BAKERSFIELD, Calif. — The state’s new stay-at-home order will go into effect Saturday night, aiming to limit non-essential movement and business for California counties in the purple tier, including Kern. But do local health officials think the new order will do anything to slow the virus’s spread in the county?
Kern Public Health says the way they figure out what may, or may not slow the spread of the virus, is contact tracing. Their contact tracers often work to track down hundreds of people per day, and they have an answer.
“What the contact tracers find is that small family gatherings generally are more of the cause than anything else," said Public Health Director Matt Constantine.
Constantine says their contract tracers are seeing the same trend every day.
“We find the common source of exposure is households. Once we reach one family member, we realize there are others that shared a meal," he said.
Constantine underlined the importance of being vigilant about COVID-19, even in situations that you might not normally think to, like going to visit family. He says family members not wearing masks around one another, oftentimes, can be the main culprit.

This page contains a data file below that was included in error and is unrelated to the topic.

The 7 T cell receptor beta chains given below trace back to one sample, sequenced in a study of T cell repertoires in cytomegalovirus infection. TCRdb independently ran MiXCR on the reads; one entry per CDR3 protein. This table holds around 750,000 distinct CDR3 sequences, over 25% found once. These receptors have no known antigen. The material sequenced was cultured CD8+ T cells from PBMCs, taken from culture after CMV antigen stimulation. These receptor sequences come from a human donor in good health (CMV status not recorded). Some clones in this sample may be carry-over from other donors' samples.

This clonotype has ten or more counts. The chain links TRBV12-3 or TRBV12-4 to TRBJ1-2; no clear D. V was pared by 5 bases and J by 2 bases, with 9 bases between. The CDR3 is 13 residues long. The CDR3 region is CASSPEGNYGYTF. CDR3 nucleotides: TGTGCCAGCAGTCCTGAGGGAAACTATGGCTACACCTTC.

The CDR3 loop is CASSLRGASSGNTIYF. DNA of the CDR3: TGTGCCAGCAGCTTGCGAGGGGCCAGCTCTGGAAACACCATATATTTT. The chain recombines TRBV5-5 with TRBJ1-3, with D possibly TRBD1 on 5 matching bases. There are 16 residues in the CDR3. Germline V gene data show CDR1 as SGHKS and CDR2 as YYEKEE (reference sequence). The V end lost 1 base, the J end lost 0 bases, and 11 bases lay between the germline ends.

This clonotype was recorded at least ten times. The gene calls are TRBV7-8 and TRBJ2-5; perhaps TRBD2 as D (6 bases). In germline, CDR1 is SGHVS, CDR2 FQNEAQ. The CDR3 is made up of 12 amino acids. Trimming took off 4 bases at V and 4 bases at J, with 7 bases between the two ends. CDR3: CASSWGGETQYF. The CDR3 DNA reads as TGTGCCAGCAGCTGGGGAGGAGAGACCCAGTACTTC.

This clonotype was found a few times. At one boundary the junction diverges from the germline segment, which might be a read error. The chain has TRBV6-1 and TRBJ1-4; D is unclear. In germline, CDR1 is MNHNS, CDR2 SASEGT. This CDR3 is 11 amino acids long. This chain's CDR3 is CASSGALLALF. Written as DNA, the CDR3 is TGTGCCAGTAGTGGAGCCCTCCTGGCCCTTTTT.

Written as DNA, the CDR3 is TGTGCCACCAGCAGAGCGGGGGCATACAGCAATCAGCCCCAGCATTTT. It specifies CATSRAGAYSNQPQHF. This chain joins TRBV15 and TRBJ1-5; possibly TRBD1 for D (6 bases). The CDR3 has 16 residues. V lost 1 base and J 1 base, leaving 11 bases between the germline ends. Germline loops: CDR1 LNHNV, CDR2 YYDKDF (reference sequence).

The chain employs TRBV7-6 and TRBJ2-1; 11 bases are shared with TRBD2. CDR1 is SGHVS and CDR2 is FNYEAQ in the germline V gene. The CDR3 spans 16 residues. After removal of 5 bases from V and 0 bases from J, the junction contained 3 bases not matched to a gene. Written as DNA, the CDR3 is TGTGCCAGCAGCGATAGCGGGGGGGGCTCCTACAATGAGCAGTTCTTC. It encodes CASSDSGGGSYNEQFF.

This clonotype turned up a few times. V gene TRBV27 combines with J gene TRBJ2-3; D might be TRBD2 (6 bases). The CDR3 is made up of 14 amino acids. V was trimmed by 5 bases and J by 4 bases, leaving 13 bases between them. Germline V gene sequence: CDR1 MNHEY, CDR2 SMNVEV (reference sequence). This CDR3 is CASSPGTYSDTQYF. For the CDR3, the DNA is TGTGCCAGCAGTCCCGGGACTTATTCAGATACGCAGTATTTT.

“It’s hard to remember to wear your mask around your family members. These are people you love, and you want to talk to and sit close to," he said.
The state, on Thursday, saying the new stay-at-home order being implemented this weekend is largely a result of them trying to curb social gatherings. Officials say activities conducted during the hours of 10 p.m. to 5 a.m. are often non-essential and more likely related to social activities. So, does Constantine believe the new order will be effective in Kern?
“Any effort to affect how the disease is spread is welcomed. But I do acknowledge that this presents another challenge for our community to try to follow," he said.
That’s on top of the challenges many businesses are facing since Kern regressed to the purple tier this week. County Chief Administrative Officer Ryan Alsop citing the county’s contact tracing as the reason he believes the regression doesn’t make sense.
“Contact tracing shows no evidence that restaurants, gyms, churches or schools are contributing to significant spread in our community," Alsop said.